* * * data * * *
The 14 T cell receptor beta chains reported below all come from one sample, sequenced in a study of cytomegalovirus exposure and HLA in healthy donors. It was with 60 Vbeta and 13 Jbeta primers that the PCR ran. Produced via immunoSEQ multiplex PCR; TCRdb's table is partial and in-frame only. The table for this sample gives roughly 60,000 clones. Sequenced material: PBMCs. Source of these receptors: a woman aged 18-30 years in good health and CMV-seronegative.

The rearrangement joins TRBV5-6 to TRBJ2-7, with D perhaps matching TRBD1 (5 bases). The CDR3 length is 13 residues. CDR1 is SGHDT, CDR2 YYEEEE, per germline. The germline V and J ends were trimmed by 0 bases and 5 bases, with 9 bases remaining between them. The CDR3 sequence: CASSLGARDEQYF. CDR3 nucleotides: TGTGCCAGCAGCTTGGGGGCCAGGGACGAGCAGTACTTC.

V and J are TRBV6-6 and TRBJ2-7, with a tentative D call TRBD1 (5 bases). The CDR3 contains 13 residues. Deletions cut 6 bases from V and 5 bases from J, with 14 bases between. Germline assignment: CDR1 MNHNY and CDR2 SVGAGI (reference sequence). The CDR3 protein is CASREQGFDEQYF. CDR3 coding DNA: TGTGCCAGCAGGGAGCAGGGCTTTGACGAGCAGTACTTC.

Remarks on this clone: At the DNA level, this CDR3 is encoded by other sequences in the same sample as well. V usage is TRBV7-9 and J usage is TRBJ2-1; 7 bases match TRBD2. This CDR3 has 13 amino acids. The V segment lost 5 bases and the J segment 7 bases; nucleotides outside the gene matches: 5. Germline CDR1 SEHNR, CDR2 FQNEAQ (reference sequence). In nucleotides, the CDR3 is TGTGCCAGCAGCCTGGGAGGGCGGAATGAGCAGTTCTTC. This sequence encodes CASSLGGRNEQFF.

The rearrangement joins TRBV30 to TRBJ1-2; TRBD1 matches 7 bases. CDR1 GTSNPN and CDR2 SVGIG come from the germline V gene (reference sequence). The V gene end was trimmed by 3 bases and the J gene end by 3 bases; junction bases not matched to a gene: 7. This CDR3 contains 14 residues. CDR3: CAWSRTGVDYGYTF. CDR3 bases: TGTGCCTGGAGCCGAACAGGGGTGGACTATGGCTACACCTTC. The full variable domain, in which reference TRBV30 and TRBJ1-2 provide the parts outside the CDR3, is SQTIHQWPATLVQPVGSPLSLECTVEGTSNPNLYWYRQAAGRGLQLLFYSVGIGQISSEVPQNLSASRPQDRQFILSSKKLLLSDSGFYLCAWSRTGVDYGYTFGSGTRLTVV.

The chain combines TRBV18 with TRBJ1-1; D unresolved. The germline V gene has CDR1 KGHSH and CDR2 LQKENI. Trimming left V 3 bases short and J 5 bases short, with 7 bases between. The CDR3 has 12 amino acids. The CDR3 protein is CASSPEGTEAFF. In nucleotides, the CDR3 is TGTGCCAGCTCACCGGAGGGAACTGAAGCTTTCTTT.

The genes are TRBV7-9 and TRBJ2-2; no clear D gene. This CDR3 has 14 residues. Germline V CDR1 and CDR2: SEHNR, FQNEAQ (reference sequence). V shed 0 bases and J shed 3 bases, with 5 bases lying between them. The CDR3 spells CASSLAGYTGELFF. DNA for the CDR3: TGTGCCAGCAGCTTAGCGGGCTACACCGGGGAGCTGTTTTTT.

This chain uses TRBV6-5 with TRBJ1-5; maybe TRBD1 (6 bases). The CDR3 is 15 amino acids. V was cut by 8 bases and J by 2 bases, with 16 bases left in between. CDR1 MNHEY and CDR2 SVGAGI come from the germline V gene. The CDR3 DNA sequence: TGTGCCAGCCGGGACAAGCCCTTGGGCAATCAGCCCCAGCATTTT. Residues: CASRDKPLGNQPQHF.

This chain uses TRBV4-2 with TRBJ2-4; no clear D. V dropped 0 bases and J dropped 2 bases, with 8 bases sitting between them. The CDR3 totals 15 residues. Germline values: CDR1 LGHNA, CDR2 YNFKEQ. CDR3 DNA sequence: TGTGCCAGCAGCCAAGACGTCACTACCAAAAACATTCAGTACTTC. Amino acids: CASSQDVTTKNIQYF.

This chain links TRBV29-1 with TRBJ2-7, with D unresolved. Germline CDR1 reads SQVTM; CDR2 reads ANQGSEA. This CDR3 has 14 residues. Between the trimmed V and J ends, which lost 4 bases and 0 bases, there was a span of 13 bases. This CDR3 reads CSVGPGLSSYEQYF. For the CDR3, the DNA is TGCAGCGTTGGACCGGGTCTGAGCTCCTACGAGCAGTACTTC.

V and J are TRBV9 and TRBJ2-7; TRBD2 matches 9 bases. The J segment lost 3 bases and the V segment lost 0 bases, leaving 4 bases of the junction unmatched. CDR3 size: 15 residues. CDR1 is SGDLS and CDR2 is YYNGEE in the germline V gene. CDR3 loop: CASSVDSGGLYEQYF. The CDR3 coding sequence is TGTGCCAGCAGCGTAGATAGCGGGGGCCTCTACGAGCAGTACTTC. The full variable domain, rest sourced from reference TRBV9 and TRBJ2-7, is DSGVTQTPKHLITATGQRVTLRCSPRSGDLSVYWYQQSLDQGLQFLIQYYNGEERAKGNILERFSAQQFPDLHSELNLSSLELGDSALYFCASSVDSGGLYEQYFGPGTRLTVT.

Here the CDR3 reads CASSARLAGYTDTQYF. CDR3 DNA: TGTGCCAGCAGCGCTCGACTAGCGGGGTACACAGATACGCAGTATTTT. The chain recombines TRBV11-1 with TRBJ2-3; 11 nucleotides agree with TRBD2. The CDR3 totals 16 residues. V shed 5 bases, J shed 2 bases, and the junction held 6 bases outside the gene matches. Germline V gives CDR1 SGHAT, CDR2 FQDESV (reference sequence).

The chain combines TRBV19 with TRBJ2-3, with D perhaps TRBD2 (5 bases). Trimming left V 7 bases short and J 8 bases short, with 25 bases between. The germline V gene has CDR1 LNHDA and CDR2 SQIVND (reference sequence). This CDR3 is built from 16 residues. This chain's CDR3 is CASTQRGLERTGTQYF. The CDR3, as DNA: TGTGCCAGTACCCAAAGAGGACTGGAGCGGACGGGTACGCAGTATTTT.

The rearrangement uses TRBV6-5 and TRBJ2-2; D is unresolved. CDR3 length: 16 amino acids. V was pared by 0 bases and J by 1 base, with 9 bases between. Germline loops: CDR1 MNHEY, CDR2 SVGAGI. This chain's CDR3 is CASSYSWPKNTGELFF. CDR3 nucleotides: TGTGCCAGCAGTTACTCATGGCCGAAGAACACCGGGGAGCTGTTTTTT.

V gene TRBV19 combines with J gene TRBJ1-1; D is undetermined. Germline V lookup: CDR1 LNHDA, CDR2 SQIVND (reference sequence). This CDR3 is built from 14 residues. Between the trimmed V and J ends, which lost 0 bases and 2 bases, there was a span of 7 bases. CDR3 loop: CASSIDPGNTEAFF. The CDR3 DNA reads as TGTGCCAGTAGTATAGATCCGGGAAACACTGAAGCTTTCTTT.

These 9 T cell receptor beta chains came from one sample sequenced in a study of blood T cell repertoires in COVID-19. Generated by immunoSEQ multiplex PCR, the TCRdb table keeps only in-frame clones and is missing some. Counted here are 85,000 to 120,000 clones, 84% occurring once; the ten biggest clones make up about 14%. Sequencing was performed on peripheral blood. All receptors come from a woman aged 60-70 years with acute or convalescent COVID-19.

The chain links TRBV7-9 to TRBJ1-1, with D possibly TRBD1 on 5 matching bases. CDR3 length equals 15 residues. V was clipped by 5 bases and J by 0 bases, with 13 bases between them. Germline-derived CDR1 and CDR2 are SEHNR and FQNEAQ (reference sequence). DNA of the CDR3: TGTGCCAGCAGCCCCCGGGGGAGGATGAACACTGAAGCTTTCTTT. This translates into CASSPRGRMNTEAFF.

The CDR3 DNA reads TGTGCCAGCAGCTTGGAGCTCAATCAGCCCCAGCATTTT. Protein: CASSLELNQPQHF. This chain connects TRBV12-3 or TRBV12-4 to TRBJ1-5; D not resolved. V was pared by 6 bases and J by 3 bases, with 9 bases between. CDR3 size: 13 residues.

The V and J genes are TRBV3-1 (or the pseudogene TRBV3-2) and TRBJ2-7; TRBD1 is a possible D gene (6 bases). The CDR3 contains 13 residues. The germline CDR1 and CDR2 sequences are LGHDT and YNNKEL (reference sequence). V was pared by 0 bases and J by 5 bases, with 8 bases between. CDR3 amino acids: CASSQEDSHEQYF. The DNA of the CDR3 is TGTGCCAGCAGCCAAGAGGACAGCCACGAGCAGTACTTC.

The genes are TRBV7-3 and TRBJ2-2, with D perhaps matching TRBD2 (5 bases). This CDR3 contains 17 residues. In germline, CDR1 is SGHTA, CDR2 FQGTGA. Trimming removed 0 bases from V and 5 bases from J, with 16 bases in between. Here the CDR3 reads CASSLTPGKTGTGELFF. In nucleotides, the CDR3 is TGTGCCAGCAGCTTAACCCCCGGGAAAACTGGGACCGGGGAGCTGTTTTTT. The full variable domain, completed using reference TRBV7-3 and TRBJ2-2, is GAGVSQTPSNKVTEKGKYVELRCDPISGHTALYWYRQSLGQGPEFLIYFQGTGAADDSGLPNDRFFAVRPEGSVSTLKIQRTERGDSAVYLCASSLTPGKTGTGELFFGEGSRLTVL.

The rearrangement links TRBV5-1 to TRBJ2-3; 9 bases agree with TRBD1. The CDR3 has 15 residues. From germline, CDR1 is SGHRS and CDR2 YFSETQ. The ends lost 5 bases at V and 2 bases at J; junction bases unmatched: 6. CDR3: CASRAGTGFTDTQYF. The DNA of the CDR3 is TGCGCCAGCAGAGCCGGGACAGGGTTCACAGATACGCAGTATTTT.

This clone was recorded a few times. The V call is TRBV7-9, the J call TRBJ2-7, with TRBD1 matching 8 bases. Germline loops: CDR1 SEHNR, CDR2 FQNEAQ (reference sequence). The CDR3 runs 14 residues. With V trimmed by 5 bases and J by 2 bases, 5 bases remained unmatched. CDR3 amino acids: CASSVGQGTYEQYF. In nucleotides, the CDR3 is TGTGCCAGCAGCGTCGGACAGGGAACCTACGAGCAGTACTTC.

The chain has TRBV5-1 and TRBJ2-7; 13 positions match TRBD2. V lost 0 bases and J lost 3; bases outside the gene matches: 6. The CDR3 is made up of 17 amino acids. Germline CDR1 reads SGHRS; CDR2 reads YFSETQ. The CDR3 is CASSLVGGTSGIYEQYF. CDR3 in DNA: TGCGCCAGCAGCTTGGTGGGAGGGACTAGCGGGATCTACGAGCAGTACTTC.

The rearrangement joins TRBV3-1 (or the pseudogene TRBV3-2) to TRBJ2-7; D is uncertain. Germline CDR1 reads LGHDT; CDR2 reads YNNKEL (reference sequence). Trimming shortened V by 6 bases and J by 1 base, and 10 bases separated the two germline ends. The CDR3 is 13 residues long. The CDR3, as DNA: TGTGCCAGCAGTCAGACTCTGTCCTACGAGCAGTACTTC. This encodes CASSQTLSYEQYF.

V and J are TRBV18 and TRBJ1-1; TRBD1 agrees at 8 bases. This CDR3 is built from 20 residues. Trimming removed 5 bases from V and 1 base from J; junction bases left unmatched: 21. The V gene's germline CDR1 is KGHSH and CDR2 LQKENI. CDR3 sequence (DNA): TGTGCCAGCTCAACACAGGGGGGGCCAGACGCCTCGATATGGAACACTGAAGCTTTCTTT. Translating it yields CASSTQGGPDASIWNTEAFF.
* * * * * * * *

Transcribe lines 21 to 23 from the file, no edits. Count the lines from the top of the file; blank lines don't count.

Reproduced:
The rearrangement links TRBV5-1 to TRBJ2-3; 9 bases agree with TRBD1. The CDR3 has 15 residues. From germline, CDR1 is SGHRS and CDR2 YFSETQ. The ends lost 5 bases at V and 2 bases at J; junction bases unmatched: 6. CDR3: CASRAGTGFTDTQYF. The DNA of the CDR3 is TGCGCCAGCAGAGCCGGGACAGGGTTCACAGATACGCAGTATTTT.

This clone was recorded a few times. The V call is TRBV7-9, the J call TRBJ2-7, with TRBD1 matching 8 bases. Germline loops: CDR1 SEHNR, CDR2 FQNEAQ (reference sequence). The CDR3 runs 14 residues. With V trimmed by 5 bases and J by 2 bases, 5 bases remained unmatched. CDR3 amino acids: CASSVGQGTYEQYF. In nucleotides, the CDR3 is TGTGCCAGCAGCGTCGGACAGGGAACCTACGAGCAGTACTTC.

The chain has TRBV5-1 and TRBJ2-7; 13 positions match TRBD2. V lost 0 bases and J lost 3; bases outside the gene matches: 6. The CDR3 is made up of 17 amino acids. Germline CDR1 reads SGHRS; CDR2 reads YFSETQ. The CDR3 is CASSLVGGTSGIYEQYF. CDR3 in DNA: TGCGCCAGCAGCTTGGTGGGAGGGACTAGCGGGATCTACGAGCAGTACTTC.